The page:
Using media together improves learning. Talking about what the child is seeing and doing, and connecting what is on the screen with real-life experiences, builds language skills and vocabulary, encourages interactions, and strengthens relationships.
Social and emotional learning.
Technology should be used in ways that support positive social interactions, mindfulness, creativity, and a sense of initiative.
Early childhood essential.
Technology use should not displace or replace imaginative play, outdoor play and nature, creativity, curiosity and wonder, solitary and shared experiences, or using tools for inquiry, problem solving, and exploring the world.
Content, context and quality.
The quality of what children watch on screens is more important than how much they watch.
Young children are moving from being media consumers to media creators. New digital tools provide the opportunity for making and creating at their fingertips.
In the digital age, technology tools can improve communication between home and school, making it easier to exchange information and share resources. Engaging families improves outcomes for children.
As the primary role models for technology and media use, adults should be aware of and set limits on their own technology and media use when children are present and focus on children having well-rounded experiences, including moderate, healthy media use.
Pre-service teacher education and in-service professional development are needed to provide educators with the media literacy and technology skills to select, use, integrate, and evaluate technology tools for young children.
Young children need trusted adults who are active media mentors to guide them safely in the digital age.
Perhaps not surprisingly, these takeaways elaborate on a key point in the joint position statement: “Early childhood educators always should use their knowledge of child development and effective practices to carefully and intentionally select and use technology and media if and when it serves healthy development, learning, creativity, interactions with others, and relationships” (NAEYC & Fred Rogers Center 2012, 5).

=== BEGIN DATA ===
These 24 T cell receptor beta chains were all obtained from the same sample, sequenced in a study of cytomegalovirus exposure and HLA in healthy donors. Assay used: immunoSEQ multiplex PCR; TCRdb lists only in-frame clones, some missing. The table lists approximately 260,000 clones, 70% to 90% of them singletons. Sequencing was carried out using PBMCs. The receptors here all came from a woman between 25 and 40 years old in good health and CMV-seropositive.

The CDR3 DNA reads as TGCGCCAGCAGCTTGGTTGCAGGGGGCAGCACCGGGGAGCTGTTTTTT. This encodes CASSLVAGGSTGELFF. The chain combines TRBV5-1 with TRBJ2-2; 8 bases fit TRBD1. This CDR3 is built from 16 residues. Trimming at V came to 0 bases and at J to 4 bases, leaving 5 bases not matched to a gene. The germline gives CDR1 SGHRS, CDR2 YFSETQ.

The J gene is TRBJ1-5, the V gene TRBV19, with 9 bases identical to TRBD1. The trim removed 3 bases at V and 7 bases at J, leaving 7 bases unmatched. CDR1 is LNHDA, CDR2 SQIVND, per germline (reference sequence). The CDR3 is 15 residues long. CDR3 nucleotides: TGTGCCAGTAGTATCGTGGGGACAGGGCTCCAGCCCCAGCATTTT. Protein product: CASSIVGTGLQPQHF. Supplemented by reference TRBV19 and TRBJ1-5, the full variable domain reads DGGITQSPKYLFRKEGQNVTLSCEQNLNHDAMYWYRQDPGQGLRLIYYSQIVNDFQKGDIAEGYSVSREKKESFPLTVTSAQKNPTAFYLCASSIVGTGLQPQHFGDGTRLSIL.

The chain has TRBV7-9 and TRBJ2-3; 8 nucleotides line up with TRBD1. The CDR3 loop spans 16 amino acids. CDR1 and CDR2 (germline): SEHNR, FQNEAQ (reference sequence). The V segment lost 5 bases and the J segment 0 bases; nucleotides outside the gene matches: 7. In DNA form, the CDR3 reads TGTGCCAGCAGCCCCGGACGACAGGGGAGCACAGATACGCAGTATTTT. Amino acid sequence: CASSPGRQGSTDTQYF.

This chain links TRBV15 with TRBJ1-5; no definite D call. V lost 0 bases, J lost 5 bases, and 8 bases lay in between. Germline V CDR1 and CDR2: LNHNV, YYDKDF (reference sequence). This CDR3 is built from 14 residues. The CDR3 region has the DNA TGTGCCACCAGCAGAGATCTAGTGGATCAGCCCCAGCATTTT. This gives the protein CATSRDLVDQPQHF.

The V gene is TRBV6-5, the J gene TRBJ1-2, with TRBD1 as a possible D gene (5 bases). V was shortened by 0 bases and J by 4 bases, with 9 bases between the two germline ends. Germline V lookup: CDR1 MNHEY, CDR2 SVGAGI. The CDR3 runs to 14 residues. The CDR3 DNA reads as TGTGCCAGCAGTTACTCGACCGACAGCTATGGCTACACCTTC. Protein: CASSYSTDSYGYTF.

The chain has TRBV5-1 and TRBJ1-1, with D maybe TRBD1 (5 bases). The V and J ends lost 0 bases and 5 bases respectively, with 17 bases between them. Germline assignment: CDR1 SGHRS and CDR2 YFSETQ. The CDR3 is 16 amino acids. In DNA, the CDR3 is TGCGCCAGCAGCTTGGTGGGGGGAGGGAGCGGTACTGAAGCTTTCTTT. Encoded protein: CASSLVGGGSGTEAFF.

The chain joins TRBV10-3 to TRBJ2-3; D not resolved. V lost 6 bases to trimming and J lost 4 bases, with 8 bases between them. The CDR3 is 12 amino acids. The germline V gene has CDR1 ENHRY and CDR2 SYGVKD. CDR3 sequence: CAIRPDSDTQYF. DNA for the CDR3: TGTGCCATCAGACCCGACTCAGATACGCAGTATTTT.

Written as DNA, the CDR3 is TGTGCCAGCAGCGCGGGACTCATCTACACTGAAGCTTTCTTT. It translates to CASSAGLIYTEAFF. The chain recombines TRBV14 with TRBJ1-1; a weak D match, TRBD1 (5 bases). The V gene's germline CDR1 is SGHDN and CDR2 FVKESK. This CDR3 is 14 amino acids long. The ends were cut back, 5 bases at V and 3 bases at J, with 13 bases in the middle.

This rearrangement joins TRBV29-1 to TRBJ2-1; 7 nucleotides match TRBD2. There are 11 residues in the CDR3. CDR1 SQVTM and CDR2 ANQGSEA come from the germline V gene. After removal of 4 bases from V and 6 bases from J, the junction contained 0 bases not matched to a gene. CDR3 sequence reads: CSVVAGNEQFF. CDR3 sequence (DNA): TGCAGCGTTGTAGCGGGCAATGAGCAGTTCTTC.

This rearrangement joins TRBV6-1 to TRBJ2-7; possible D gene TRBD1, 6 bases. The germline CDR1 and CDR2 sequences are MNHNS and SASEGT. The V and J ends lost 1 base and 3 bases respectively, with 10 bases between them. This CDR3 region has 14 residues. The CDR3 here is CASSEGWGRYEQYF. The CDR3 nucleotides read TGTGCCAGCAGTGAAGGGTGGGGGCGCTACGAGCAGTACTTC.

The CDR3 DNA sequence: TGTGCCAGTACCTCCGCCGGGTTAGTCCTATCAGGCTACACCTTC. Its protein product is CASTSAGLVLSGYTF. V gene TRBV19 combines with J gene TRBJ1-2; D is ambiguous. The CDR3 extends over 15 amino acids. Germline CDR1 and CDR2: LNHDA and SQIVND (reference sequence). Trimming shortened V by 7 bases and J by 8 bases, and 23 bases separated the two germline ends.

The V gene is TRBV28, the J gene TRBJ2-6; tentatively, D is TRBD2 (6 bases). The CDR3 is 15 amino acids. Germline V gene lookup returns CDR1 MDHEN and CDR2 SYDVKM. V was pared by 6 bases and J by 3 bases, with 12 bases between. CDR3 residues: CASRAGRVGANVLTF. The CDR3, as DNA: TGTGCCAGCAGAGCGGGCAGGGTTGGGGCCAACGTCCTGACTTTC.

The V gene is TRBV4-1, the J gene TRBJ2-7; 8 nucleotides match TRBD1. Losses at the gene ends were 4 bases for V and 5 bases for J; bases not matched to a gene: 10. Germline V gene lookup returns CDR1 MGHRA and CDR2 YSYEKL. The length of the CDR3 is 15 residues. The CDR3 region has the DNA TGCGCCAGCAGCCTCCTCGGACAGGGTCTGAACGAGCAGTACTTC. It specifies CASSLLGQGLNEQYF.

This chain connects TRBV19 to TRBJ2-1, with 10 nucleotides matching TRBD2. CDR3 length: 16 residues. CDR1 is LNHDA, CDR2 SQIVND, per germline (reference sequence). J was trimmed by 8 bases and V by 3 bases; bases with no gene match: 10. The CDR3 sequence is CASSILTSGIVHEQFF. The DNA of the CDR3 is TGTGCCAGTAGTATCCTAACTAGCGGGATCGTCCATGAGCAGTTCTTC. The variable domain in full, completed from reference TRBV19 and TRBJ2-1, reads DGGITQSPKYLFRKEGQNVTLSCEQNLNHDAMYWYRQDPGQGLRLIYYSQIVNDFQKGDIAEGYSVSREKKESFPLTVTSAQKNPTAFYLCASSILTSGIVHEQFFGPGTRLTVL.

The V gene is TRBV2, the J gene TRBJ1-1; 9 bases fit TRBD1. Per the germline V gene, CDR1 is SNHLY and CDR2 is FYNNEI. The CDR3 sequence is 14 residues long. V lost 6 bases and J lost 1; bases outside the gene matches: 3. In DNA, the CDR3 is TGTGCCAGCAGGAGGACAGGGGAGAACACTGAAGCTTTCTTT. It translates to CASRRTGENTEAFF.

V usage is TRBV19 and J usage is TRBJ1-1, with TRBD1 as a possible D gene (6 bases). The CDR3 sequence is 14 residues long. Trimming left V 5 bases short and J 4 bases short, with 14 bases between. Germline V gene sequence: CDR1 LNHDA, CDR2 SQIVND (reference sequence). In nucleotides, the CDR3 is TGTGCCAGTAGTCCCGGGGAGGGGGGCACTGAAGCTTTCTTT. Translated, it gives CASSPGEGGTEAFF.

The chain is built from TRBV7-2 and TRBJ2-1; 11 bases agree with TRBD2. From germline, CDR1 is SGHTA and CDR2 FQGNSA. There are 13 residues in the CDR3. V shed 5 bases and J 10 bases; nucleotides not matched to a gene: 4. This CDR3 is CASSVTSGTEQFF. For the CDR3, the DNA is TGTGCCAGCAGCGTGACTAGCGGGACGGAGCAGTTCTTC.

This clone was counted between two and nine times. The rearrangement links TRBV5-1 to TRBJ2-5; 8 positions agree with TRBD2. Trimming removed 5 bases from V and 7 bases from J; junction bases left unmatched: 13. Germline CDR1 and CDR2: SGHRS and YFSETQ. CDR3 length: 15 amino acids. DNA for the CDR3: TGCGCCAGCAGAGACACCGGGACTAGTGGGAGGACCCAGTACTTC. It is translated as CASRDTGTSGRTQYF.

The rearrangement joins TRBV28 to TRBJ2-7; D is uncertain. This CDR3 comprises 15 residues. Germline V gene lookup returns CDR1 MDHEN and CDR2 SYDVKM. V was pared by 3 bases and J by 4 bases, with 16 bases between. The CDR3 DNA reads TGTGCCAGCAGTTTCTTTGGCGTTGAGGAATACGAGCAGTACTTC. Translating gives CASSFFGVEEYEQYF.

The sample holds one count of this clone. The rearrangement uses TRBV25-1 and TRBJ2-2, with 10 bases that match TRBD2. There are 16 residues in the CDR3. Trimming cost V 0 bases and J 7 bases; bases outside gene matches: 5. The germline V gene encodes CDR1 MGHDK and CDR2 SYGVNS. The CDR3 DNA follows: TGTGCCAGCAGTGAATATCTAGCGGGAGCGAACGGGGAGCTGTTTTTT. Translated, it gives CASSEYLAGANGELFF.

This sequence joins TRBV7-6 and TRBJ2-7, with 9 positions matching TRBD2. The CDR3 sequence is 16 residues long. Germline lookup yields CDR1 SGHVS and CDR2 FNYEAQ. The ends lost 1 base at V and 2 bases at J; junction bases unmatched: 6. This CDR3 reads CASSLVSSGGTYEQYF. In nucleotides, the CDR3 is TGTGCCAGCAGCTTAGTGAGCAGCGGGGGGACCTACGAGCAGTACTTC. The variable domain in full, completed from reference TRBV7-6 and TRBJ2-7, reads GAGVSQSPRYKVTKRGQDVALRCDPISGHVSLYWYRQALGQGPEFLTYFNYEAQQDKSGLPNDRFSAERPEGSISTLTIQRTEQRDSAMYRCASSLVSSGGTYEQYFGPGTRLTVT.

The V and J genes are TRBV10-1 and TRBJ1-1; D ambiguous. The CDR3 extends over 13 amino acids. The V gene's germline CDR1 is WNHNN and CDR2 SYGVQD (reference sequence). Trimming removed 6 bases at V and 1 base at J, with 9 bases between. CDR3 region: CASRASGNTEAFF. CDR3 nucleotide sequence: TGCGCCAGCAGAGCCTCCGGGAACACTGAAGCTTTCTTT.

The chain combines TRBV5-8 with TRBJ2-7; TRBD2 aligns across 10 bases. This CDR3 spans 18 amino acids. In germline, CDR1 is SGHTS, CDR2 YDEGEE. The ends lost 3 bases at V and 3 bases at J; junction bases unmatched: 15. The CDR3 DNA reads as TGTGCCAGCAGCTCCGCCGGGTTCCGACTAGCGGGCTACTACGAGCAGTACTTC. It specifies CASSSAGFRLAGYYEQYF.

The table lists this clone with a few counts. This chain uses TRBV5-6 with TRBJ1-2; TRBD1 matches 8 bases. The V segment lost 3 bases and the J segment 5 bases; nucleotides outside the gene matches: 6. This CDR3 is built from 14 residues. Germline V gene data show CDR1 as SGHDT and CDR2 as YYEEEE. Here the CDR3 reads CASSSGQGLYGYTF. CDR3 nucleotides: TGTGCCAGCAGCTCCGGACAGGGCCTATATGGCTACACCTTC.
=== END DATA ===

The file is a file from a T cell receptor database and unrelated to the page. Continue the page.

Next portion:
For families: this website can help families meet media use goals and learn about what will work best for them: HealthyChildren.org/MediaUsePlan.
What we do know & Can Share With Families:
Managing screen time is important. And although discussing and making media plans are all great ideas, perhaps another approach is to do more of the things you already know are good for little ones.
Children show the most brain development when they spend lots of time playing.
Playing is how children learn. The more time they spend exploring their environment and using their imagination to solve problems, the more children will understand about how the world around them works.
Developing fine and gross motor skills can develop other areas of the brain, like language.
Research shows that play and learning is not just for learning how things work. When young children develop the parts of their brain that are related to motor skills, the parts of their brain related to language develop too.
Talking to children helps them build trust and identify their feelings.
By exploring your little learner’s reactions together, you teach them that they can trust the connections they are making in their minds. When a child feels secure in their learning, they can explore and build upon that knowledge. Children who don’t feel secure about what they are learning are less likely to build from one idea or feeling to the next. Read more about serve and return.